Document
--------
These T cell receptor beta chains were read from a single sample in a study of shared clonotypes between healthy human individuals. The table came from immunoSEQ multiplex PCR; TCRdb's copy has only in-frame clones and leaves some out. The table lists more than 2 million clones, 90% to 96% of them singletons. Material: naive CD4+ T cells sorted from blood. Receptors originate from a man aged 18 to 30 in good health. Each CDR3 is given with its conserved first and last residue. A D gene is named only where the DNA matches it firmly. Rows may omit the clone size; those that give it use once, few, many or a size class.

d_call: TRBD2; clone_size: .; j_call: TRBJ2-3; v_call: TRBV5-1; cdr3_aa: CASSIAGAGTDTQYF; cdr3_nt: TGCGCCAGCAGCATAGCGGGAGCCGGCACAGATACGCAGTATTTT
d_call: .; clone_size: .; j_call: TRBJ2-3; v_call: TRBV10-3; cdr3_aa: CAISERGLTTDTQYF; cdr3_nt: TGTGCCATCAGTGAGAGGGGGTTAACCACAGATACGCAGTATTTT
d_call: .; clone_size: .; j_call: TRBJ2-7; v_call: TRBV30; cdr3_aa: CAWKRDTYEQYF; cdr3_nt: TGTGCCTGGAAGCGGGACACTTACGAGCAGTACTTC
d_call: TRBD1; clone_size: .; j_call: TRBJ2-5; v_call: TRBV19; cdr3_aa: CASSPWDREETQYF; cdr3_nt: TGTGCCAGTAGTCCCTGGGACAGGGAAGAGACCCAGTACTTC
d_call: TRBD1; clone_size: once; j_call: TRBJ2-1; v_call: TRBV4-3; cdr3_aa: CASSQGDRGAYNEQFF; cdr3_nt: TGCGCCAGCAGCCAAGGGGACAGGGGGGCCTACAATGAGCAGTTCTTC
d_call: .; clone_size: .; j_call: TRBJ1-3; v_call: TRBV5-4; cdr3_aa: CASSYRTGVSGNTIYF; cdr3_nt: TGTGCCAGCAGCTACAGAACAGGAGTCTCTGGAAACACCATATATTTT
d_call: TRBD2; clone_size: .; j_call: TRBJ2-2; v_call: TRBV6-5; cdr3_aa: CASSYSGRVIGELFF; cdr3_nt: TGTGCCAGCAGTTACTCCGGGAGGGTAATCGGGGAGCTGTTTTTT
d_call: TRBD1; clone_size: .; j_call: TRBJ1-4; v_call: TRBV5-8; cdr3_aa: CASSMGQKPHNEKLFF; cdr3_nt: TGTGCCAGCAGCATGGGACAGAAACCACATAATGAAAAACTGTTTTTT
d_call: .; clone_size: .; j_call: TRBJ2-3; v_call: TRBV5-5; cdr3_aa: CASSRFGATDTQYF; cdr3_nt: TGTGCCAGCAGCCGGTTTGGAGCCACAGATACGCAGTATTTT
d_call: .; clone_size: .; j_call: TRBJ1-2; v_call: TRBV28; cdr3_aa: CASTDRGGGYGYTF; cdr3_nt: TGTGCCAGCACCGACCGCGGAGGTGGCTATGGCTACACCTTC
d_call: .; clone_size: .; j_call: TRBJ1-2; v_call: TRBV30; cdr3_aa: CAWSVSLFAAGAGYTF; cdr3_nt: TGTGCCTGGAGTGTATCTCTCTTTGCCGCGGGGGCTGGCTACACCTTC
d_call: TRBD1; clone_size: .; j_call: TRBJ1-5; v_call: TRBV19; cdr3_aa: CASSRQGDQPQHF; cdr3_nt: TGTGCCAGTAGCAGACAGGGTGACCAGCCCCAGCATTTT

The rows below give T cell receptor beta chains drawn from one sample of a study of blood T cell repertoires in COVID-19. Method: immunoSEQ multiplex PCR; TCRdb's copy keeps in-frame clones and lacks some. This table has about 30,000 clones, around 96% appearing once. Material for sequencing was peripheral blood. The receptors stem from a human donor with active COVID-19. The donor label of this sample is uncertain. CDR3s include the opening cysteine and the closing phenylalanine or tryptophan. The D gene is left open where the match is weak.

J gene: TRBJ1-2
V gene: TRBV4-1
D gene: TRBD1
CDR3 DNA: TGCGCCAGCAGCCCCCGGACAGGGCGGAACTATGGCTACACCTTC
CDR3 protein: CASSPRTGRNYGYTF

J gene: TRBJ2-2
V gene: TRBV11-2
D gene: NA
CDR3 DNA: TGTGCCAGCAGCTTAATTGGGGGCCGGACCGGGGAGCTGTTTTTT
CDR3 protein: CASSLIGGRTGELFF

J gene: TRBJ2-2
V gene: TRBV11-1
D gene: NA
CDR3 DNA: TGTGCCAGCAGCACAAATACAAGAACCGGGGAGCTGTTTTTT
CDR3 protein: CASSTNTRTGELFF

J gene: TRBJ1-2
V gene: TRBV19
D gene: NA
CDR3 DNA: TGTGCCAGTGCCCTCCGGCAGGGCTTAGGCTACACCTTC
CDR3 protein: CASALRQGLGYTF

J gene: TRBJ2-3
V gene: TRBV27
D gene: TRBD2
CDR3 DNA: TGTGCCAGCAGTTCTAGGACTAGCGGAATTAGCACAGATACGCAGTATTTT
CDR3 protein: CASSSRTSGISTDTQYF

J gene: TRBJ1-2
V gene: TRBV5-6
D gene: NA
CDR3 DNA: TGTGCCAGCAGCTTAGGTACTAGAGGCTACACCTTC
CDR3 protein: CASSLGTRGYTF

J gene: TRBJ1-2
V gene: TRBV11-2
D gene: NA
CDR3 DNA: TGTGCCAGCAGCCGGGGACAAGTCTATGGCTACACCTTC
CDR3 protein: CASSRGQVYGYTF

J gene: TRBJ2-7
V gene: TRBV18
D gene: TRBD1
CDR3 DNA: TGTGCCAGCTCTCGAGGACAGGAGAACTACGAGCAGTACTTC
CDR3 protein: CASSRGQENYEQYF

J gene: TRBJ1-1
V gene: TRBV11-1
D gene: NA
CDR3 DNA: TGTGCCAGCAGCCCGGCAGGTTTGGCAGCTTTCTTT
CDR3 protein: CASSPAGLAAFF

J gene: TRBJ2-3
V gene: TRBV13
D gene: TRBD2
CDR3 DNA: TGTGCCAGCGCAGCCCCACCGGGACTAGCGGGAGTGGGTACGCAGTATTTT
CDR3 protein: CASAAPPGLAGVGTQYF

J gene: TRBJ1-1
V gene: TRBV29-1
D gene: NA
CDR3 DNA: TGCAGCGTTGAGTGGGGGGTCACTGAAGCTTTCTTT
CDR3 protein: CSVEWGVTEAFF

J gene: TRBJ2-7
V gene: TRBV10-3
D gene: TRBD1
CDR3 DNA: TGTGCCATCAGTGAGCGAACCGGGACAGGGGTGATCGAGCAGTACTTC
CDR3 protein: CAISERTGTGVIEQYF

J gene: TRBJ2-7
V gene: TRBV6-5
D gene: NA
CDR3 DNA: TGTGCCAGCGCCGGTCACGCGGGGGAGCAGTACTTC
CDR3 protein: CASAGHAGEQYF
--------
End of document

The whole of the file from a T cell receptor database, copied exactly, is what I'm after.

These T cell receptor beta chains were read from a single sample in a study of shared clonotypes between healthy human individuals. The table came from immunoSEQ multiplex PCR; TCRdb's copy has only in-frame clones and leaves some out. The table lists more than 2 million clones, 90% to 96% of them singletons. Material: naive CD4+ T cells sorted from blood. Receptors originate from a man aged 18 to 30 in good health. Each CDR3 is given with its conserved first and last residue. A D gene is named only where the DNA matches it firmly. Rows may omit the clone size; those that give it use once, few, many or a size class.

d_call: TRBD2; clone_size: .; j_call: TRBJ2-3; v_call: TRBV5-1; cdr3_aa: CASSIAGAGTDTQYF; cdr3_nt: TGCGCCAGCAGCATAGCGGGAGCCGGCACAGATACGCAGTATTTT
d_call: .; clone_size: .; j_call: TRBJ2-3; v_call: TRBV10-3; cdr3_aa: CAISERGLTTDTQYF; cdr3_nt: TGTGCCATCAGTGAGAGGGGGTTAACCACAGATACGCAGTATTTT
d_call: .; clone_size: .; j_call: TRBJ2-7; v_call: TRBV30; cdr3_aa: CAWKRDTYEQYF; cdr3_nt: TGTGCCTGGAAGCGGGACACTTACGAGCAGTACTTC
d_call: TRBD1; clone_size: .; j_call: TRBJ2-5; v_call: TRBV19; cdr3_aa: CASSPWDREETQYF; cdr3_nt: TGTGCCAGTAGTCCCTGGGACAGGGAAGAGACCCAGTACTTC
d_call: TRBD1; clone_size: once; j_call: TRBJ2-1; v_call: TRBV4-3; cdr3_aa: CASSQGDRGAYNEQFF; cdr3_nt: TGCGCCAGCAGCCAAGGGGACAGGGGGGCCTACAATGAGCAGTTCTTC
d_call: .; clone_size: .; j_call: TRBJ1-3; v_call: TRBV5-4; cdr3_aa: CASSYRTGVSGNTIYF; cdr3_nt: TGTGCCAGCAGCTACAGAACAGGAGTCTCTGGAAACACCATATATTTT
d_call: TRBD2; clone_size: .; j_call: TRBJ2-2; v_call: TRBV6-5; cdr3_aa: CASSYSGRVIGELFF; cdr3_nt: TGTGCCAGCAGTTACTCCGGGAGGGTAATCGGGGAGCTGTTTTTT
d_call: TRBD1; clone_size: .; j_call: TRBJ1-4; v_call: TRBV5-8; cdr3_aa: CASSMGQKPHNEKLFF; cdr3_nt: TGTGCCAGCAGCATGGGACAGAAACCACATAATGAAAAACTGTTTTTT
d_call: .; clone_size: .; j_call: TRBJ2-3; v_call: TRBV5-5; cdr3_aa: CASSRFGATDTQYF; cdr3_nt: TGTGCCAGCAGCCGGTTTGGAGCCACAGATACGCAGTATTTT
d_call: .; clone_size: .; j_call: TRBJ1-2; v_call: TRBV28; cdr3_aa: CASTDRGGGYGYTF; cdr3_nt: TGTGCCAGCACCGACCGCGGAGGTGGCTATGGCTACACCTTC
d_call: .; clone_size: .; j_call: TRBJ1-2; v_call: TRBV30; cdr3_aa: CAWSVSLFAAGAGYTF; cdr3_nt: TGTGCCTGGAGTGTATCTCTCTTTGCCGCGGGGGCTGGCTACACCTTC
d_call: TRBD1; clone_size: .; j_call: TRBJ1-5; v_call: TRBV19; cdr3_aa: CASSRQGDQPQHF; cdr3_nt: TGTGCCAGTAGCAGACAGGGTGACCAGCCCCAGCATTTT

The rows below give T cell receptor beta chains drawn from one sample of a study of blood T cell repertoires in COVID-19. Method: immunoSEQ multiplex PCR; TCRdb's copy keeps in-frame clones and lacks some. This table has about 30,000 clones, around 96% appearing once. Material for sequencing was peripheral blood. The receptors stem from a human donor with active COVID-19. The donor label of this sample is uncertain. CDR3s include the opening cysteine and the closing phenylalanine or tryptophan. The D gene is left open where the match is weak.

J gene: TRBJ1-2
V gene: TRBV4-1
D gene: TRBD1
CDR3 DNA: TGCGCCAGCAGCCCCCGGACAGGGCGGAACTATGGCTACACCTTC
CDR3 protein: CASSPRTGRNYGYTF

J gene: TRBJ2-2
V gene: TRBV11-2
D gene: NA
CDR3 DNA: TGTGCCAGCAGCTTAATTGGGGGCCGGACCGGGGAGCTGTTTTTT
CDR3 protein: CASSLIGGRTGELFF

J gene: TRBJ2-2
V gene: TRBV11-1
D gene: NA
CDR3 DNA: TGTGCCAGCAGCACAAATACAAGAACCGGGGAGCTGTTTTTT
CDR3 protein: CASSTNTRTGELFF

J gene: TRBJ1-2
V gene: TRBV19
D gene: NA
CDR3 DNA: TGTGCCAGTGCCCTCCGGCAGGGCTTAGGCTACACCTTC
CDR3 protein: CASALRQGLGYTF

J gene: TRBJ2-3
V gene: TRBV27
D gene: TRBD2
CDR3 DNA: TGTGCCAGCAGTTCTAGGACTAGCGGAATTAGCACAGATACGCAGTATTTT
CDR3 protein: CASSSRTSGISTDTQYF

J gene: TRBJ1-2
V gene: TRBV5-6
D gene: NA
CDR3 DNA: TGTGCCAGCAGCTTAGGTACTAGAGGCTACACCTTC
CDR3 protein: CASSLGTRGYTF

J gene: TRBJ1-2
V gene: TRBV11-2
D gene: NA
CDR3 DNA: TGTGCCAGCAGCCGGGGACAAGTCTATGGCTACACCTTC
CDR3 protein: CASSRGQVYGYTF

J gene: TRBJ2-7
V gene: TRBV18
D gene: TRBD1
CDR3 DNA: TGTGCCAGCTCTCGAGGACAGGAGAACTACGAGCAGTACTTC
CDR3 protein: CASSRGQENYEQYF

J gene: TRBJ1-1
V gene: TRBV11-1
D gene: NA
CDR3 DNA: TGTGCCAGCAGCCCGGCAGGTTTGGCAGCTTTCTTT
CDR3 protein: CASSPAGLAAFF

J gene: TRBJ2-3
V gene: TRBV13
D gene: TRBD2
CDR3 DNA: TGTGCCAGCGCAGCCCCACCGGGACTAGCGGGAGTGGGTACGCAGTATTTT
CDR3 protein: CASAAPPGLAGVGTQYF

J gene: TRBJ1-1
V gene: TRBV29-1
D gene: NA
CDR3 DNA: TGCAGCGTTGAGTGGGGGGTCACTGAAGCTTTCTTT
CDR3 protein: CSVEWGVTEAFF

J gene: TRBJ2-7
V gene: TRBV10-3
D gene: TRBD1
CDR3 DNA: TGTGCCATCAGTGAGCGAACCGGGACAGGGGTGATCGAGCAGTACTTC
CDR3 protein: CAISERTGTGVIEQYF

J gene: TRBJ2-7
V gene: TRBV6-5
D gene: NA
CDR3 DNA: TGTGCCAGCGCCGGTCACGCGGGGGAGCAGTACTTC
CDR3 protein: CASAGHAGEQYF